In the novel The Catcher in the Rye by J

In the novel The Catcher in the Rye by J.D. Salinger, there are many instances of symbolism that all point to the theme that innocence should be protected, however, the loss of innocence is inevitable. There are three symbols that show this theme in the novel: the checkerboard, the museum, and the golden ring.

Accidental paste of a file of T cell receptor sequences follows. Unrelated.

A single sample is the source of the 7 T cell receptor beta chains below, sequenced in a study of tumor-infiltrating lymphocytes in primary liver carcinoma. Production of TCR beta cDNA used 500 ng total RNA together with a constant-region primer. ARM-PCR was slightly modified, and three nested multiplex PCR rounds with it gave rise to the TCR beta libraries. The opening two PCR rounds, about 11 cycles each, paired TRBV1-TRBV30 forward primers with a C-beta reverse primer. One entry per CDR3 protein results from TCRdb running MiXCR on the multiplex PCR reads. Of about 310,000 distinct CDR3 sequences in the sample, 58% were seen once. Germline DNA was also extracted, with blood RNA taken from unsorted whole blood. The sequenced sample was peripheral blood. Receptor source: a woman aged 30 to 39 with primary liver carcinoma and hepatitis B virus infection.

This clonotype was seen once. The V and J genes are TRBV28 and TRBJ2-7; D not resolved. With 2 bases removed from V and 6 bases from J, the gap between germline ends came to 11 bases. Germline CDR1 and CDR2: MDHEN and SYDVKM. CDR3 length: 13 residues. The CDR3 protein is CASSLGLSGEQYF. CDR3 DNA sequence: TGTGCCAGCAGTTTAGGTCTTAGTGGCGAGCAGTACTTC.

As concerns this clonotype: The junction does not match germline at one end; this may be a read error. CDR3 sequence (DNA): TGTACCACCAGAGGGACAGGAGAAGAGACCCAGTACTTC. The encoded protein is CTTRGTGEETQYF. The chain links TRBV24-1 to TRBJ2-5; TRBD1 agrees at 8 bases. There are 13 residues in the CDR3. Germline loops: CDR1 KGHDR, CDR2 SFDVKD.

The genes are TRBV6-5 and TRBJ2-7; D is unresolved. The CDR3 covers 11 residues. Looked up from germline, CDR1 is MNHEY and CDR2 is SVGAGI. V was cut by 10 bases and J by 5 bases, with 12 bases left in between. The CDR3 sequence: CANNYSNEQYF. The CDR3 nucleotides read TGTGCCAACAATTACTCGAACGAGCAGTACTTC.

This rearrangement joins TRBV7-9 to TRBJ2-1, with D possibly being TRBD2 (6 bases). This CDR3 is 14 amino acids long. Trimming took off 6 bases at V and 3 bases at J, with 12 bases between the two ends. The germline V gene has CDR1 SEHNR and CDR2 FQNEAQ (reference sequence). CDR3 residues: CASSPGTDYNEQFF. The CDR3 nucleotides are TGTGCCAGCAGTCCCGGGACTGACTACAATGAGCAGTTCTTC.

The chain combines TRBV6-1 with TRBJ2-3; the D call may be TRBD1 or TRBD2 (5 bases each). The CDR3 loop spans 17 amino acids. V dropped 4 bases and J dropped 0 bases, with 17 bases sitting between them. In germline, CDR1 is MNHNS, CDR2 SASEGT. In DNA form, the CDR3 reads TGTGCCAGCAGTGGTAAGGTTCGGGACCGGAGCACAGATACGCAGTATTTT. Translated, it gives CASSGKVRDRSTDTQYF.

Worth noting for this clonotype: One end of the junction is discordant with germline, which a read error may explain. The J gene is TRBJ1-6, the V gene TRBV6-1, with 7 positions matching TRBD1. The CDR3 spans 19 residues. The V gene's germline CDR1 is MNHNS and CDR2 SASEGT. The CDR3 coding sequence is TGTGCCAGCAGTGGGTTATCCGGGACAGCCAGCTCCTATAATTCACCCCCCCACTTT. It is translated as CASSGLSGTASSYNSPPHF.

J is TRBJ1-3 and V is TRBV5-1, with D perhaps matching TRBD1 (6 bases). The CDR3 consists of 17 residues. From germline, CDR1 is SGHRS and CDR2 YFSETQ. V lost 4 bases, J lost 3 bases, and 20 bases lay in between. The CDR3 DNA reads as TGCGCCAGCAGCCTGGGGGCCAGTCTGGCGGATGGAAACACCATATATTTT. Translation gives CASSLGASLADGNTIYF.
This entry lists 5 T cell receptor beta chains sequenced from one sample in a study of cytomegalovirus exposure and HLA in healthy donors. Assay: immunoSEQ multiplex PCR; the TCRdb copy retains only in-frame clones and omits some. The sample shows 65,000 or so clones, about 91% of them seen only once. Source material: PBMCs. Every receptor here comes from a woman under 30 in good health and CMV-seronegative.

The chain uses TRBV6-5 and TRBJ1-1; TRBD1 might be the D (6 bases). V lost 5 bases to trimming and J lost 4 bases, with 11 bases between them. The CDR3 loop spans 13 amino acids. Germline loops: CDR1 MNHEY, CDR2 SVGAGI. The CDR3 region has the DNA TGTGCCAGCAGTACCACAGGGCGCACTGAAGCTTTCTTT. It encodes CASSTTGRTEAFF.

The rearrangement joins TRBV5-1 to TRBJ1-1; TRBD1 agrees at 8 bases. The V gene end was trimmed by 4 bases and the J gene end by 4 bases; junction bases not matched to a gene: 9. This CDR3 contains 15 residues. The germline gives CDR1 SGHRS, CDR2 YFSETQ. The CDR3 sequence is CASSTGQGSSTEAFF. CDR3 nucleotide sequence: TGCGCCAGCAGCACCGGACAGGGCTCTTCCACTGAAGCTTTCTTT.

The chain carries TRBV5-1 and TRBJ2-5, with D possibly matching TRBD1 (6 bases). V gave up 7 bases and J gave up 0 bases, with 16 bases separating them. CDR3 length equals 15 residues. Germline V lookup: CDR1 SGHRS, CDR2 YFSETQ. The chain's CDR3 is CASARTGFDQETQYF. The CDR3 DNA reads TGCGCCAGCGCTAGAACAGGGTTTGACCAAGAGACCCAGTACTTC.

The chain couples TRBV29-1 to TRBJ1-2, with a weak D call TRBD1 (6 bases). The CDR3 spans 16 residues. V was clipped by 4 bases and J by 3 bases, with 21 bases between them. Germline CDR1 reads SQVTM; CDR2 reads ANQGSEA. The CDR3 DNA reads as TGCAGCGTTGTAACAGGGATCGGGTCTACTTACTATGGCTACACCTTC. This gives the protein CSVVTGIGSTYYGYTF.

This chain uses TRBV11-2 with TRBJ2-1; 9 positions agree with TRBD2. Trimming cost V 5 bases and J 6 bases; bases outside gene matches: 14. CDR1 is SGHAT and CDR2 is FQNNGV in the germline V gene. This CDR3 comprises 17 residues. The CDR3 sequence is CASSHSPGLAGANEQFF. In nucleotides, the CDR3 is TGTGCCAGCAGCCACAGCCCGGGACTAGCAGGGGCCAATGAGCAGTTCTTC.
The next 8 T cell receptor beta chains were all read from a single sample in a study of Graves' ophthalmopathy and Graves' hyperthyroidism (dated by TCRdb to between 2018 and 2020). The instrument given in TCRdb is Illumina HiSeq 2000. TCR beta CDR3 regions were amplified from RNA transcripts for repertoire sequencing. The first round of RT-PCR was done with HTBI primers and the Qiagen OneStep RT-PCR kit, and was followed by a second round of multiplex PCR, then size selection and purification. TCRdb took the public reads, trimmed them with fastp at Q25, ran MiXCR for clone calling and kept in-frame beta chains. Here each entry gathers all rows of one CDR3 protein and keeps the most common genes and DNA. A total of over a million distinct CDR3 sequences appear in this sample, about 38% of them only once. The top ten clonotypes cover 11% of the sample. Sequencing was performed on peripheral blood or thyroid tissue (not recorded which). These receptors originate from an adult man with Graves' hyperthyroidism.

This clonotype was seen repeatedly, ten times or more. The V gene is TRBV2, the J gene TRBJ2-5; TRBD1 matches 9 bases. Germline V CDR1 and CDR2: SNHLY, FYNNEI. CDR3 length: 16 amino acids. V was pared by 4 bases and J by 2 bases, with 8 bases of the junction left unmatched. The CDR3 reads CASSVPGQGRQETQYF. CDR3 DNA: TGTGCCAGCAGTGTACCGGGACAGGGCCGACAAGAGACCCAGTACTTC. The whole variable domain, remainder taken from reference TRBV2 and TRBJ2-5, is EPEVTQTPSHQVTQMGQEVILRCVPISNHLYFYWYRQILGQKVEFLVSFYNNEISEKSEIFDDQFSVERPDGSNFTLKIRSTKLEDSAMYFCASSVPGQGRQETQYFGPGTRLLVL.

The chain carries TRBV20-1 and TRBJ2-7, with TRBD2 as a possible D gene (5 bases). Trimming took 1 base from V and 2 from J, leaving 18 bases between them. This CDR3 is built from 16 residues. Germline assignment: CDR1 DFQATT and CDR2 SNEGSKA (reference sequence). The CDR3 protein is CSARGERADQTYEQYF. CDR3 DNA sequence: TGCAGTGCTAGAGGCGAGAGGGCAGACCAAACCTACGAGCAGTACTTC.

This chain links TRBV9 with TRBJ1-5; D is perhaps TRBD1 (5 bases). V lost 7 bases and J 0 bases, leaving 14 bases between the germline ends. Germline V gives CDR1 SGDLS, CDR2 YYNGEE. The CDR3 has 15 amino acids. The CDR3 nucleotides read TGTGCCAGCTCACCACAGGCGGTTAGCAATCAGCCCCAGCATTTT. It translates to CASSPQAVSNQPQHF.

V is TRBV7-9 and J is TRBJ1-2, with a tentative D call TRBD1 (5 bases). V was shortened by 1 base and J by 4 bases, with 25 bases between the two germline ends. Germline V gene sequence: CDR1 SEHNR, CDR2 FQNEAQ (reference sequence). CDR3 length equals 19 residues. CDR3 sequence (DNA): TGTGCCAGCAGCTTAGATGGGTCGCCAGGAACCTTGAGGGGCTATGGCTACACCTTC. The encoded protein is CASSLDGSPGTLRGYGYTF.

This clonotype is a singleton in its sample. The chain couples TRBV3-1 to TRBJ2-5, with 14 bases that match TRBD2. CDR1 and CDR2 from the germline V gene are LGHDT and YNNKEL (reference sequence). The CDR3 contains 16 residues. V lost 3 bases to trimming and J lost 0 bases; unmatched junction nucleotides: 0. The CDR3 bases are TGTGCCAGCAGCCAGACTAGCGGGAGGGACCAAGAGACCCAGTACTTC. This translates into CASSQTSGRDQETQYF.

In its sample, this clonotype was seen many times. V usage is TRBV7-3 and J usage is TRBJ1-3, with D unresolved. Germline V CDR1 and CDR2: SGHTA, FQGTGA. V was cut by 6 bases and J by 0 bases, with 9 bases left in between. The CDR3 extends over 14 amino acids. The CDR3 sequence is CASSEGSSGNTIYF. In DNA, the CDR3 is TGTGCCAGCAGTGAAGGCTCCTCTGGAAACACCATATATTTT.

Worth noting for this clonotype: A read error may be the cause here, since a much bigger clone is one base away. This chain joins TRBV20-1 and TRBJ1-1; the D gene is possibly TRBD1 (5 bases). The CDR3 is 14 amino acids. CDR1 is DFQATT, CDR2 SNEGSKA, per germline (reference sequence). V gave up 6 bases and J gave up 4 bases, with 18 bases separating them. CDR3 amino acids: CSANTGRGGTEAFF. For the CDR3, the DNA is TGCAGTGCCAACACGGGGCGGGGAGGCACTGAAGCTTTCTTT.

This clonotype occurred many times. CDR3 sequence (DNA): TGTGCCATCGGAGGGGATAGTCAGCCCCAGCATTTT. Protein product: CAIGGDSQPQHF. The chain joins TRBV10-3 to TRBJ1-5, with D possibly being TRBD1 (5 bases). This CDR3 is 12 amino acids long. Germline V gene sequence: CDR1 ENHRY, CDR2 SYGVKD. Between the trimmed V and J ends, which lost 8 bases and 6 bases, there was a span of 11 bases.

Throughout the novel, Holden constantly talks about Jane Gallagher. He would talk about their relationship together and past memories that he shared with her. A specific memory that he brought up was when they played a game of checkers. Holden said “… she wouldn’t take her kings out of the back row” (Salinger 78). If the kings are in the back and not out in the middle of the board, they are not subject to being taken which closely resembles how Jane is protecting her own innocence by not putting herself out in the midst of the perceived “evil” adult world. This scene shows us that Holden is protective of her innocence, by making it clear that he has had no sexual relationship with her, and that instead, they just hold hands. Sexual activities are seen as an adult thing to do, and not something for an innocent child. Holden is very sexualized but keeps it away from Jane to try and preserve her innocence. During the checker scene, Jane’s stepfather comes to ask her if there were any cigarettes in the house. Holden then explains what happened afterward when he said, “Then all of a sudden, this tear plopped down on the checkerboard. On one of the red squares -boy, I can still see it. She just rubbed it into the board with her finger” (78). Jane is presumably crying over the abuse she receives from her stepfather, and the tear can be seen as the innocence that is rubbed away into the checkerboard.